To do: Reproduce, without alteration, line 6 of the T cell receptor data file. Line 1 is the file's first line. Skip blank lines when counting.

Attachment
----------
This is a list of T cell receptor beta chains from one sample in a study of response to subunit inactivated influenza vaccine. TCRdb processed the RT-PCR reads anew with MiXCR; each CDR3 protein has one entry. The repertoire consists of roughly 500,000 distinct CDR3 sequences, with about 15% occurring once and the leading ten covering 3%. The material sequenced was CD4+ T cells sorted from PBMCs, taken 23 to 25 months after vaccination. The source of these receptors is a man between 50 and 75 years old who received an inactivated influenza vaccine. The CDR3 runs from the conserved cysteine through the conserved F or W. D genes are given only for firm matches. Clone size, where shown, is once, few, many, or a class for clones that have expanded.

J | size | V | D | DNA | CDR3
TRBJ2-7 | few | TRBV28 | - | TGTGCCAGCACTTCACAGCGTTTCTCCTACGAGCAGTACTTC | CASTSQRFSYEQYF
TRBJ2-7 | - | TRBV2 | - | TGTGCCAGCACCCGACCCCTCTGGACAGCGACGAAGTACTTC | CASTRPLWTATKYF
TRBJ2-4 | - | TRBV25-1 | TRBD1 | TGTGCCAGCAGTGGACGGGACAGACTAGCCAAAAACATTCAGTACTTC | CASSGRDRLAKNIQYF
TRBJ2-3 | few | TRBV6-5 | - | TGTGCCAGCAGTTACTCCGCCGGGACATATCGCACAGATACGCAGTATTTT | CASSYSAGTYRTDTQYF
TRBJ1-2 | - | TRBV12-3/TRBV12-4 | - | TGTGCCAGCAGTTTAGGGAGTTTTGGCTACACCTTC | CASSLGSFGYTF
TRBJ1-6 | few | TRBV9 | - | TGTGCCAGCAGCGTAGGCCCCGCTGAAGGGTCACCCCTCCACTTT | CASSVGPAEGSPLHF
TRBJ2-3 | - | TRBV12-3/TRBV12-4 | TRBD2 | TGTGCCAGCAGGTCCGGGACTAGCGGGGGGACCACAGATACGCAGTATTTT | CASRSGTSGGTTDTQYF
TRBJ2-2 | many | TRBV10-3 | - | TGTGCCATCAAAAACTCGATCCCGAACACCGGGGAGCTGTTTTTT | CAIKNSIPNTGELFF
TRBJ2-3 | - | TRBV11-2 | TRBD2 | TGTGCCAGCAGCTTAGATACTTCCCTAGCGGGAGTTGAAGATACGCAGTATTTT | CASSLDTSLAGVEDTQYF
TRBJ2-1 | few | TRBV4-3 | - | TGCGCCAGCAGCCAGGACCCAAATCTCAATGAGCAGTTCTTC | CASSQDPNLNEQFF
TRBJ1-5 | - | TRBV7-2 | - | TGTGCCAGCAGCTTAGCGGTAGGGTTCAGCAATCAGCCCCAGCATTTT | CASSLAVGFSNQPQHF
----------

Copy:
TRBJ2-3 | few | TRBV6-5 | - | TGTGCCAGCAGTTACTCCGCCGGGACATATCGCACAGATACGCAGTATTTT | CASSYSAGTYRTDTQYF